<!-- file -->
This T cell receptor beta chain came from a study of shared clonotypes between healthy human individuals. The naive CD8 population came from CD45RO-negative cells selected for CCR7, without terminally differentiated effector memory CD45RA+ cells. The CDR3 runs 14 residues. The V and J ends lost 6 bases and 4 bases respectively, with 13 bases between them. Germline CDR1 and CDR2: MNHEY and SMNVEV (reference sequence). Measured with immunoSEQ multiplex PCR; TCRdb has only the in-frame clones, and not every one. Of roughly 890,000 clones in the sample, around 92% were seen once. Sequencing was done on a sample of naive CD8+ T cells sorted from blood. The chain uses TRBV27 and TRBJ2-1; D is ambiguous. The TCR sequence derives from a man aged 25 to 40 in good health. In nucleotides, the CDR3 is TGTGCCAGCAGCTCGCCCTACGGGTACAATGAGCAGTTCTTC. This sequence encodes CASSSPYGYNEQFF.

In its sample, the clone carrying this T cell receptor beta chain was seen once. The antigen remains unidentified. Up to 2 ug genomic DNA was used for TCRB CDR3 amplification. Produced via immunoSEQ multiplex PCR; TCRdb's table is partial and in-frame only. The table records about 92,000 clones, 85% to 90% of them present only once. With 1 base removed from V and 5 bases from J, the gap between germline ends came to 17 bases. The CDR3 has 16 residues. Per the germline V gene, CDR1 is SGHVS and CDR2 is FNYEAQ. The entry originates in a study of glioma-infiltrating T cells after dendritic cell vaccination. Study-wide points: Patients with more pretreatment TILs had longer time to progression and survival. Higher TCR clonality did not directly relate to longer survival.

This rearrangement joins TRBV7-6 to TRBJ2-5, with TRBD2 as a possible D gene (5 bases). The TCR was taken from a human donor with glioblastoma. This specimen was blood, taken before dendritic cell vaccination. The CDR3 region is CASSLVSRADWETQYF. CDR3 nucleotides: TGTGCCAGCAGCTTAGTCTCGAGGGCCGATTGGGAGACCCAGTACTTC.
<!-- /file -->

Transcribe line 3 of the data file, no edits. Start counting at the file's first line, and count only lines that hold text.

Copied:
This rearrangement joins TRBV7-6 to TRBJ2-5, with TRBD2 as a possible D gene (5 bases). The TCR was taken from a human donor with glioblastoma. This specimen was blood, taken before dendritic cell vaccination. The CDR3 region is CASSLVSRADWETQYF. CDR3 nucleotides: TGTGCCAGCAGCTTAGTCTCGAGGGCCGATTGGGAGACCCAGTACTTC.